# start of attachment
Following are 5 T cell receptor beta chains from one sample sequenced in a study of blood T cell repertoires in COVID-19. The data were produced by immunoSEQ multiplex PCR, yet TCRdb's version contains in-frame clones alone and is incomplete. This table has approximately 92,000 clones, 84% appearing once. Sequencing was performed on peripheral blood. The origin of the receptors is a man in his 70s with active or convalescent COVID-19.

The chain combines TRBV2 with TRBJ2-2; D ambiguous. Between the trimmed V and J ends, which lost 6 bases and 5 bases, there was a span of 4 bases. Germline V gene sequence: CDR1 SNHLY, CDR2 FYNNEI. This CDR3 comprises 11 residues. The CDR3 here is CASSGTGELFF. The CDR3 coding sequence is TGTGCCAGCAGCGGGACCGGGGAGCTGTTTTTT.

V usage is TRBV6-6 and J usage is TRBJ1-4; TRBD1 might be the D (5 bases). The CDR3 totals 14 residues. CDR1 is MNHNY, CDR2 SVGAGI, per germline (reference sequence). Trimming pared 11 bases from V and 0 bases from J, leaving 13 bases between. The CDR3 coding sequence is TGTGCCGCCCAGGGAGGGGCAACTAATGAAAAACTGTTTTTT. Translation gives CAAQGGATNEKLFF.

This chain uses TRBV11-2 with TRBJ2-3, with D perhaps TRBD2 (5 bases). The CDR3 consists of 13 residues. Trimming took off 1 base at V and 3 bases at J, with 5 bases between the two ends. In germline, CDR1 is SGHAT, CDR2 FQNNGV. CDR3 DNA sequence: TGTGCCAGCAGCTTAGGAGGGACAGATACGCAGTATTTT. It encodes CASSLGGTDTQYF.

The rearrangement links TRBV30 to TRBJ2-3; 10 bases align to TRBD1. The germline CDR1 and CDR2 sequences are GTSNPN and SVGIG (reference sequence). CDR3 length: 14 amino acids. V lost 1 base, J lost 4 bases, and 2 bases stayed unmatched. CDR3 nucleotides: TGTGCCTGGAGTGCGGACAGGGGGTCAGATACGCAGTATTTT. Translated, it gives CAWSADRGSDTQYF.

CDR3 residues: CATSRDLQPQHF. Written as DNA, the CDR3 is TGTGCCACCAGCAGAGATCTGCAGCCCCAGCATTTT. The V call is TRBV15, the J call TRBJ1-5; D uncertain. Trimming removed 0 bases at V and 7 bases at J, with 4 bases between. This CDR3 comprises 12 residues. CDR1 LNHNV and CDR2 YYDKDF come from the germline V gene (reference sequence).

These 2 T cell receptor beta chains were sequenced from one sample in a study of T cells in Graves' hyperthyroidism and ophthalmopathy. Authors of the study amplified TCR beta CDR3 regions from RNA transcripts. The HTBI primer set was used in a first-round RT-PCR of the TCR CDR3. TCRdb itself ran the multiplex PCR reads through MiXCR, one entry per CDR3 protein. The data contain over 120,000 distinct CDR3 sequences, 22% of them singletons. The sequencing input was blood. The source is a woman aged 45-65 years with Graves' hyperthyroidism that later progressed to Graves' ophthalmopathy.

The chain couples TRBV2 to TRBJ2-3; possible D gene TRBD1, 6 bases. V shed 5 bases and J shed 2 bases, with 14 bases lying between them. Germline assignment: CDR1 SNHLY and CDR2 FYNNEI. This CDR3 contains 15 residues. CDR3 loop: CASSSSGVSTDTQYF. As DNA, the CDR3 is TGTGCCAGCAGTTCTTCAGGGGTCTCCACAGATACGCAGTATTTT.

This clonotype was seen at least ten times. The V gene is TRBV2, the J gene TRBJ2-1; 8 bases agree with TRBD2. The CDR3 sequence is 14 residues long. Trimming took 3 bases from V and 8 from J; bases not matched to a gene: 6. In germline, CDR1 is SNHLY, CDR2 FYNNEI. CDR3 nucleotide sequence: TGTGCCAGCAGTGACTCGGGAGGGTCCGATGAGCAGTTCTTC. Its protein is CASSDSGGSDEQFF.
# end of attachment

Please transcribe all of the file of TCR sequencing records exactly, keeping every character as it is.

Following are 5 T cell receptor beta chains from one sample sequenced in a study of blood T cell repertoires in COVID-19. The data were produced by immunoSEQ multiplex PCR, yet TCRdb's version contains in-frame clones alone and is incomplete. This table has approximately 92,000 clones, 84% appearing once. Sequencing was performed on peripheral blood. The origin of the receptors is a man in his 70s with active or convalescent COVID-19.

The chain combines TRBV2 with TRBJ2-2; D ambiguous. Between the trimmed V and J ends, which lost 6 bases and 5 bases, there was a span of 4 bases. Germline V gene sequence: CDR1 SNHLY, CDR2 FYNNEI. This CDR3 comprises 11 residues. The CDR3 here is CASSGTGELFF. The CDR3 coding sequence is TGTGCCAGCAGCGGGACCGGGGAGCTGTTTTTT.

V usage is TRBV6-6 and J usage is TRBJ1-4; TRBD1 might be the D (5 bases). The CDR3 totals 14 residues. CDR1 is MNHNY, CDR2 SVGAGI, per germline (reference sequence). Trimming pared 11 bases from V and 0 bases from J, leaving 13 bases between. The CDR3 coding sequence is TGTGCCGCCCAGGGAGGGGCAACTAATGAAAAACTGTTTTTT. Translation gives CAAQGGATNEKLFF.

This chain uses TRBV11-2 with TRBJ2-3, with D perhaps TRBD2 (5 bases). The CDR3 consists of 13 residues. Trimming took off 1 base at V and 3 bases at J, with 5 bases between the two ends. In germline, CDR1 is SGHAT, CDR2 FQNNGV. CDR3 DNA sequence: TGTGCCAGCAGCTTAGGAGGGACAGATACGCAGTATTTT. It encodes CASSLGGTDTQYF.

The rearrangement links TRBV30 to TRBJ2-3; 10 bases align to TRBD1. The germline CDR1 and CDR2 sequences are GTSNPN and SVGIG (reference sequence). CDR3 length: 14 amino acids. V lost 1 base, J lost 4 bases, and 2 bases stayed unmatched. CDR3 nucleotides: TGTGCCTGGAGTGCGGACAGGGGGTCAGATACGCAGTATTTT. Translated, it gives CAWSADRGSDTQYF.

CDR3 residues: CATSRDLQPQHF. Written as DNA, the CDR3 is TGTGCCACCAGCAGAGATCTGCAGCCCCAGCATTTT. The V call is TRBV15, the J call TRBJ1-5; D uncertain. Trimming removed 0 bases at V and 7 bases at J, with 4 bases between. This CDR3 comprises 12 residues. CDR1 LNHNV and CDR2 YYDKDF come from the germline V gene (reference sequence).

These 2 T cell receptor beta chains were sequenced from one sample in a study of T cells in Graves' hyperthyroidism and ophthalmopathy. Authors of the study amplified TCR beta CDR3 regions from RNA transcripts. The HTBI primer set was used in a first-round RT-PCR of the TCR CDR3. TCRdb itself ran the multiplex PCR reads through MiXCR, one entry per CDR3 protein. The data contain over 120,000 distinct CDR3 sequences, 22% of them singletons. The sequencing input was blood. The source is a woman aged 45-65 years with Graves' hyperthyroidism that later progressed to Graves' ophthalmopathy.

The chain couples TRBV2 to TRBJ2-3; possible D gene TRBD1, 6 bases. V shed 5 bases and J shed 2 bases, with 14 bases lying between them. Germline assignment: CDR1 SNHLY and CDR2 FYNNEI. This CDR3 contains 15 residues. CDR3 loop: CASSSSGVSTDTQYF. As DNA, the CDR3 is TGTGCCAGCAGTTCTTCAGGGGTCTCCACAGATACGCAGTATTTT.

This clonotype was seen at least ten times. The V gene is TRBV2, the J gene TRBJ2-1; 8 bases agree with TRBD2. The CDR3 sequence is 14 residues long. Trimming took 3 bases from V and 8 from J; bases not matched to a gene: 6. In germline, CDR1 is SNHLY, CDR2 FYNNEI. CDR3 nucleotide sequence: TGTGCCAGCAGTGACTCGGGAGGGTCCGATGAGCAGTTCTTC. Its protein is CASSDSGGSDEQFF.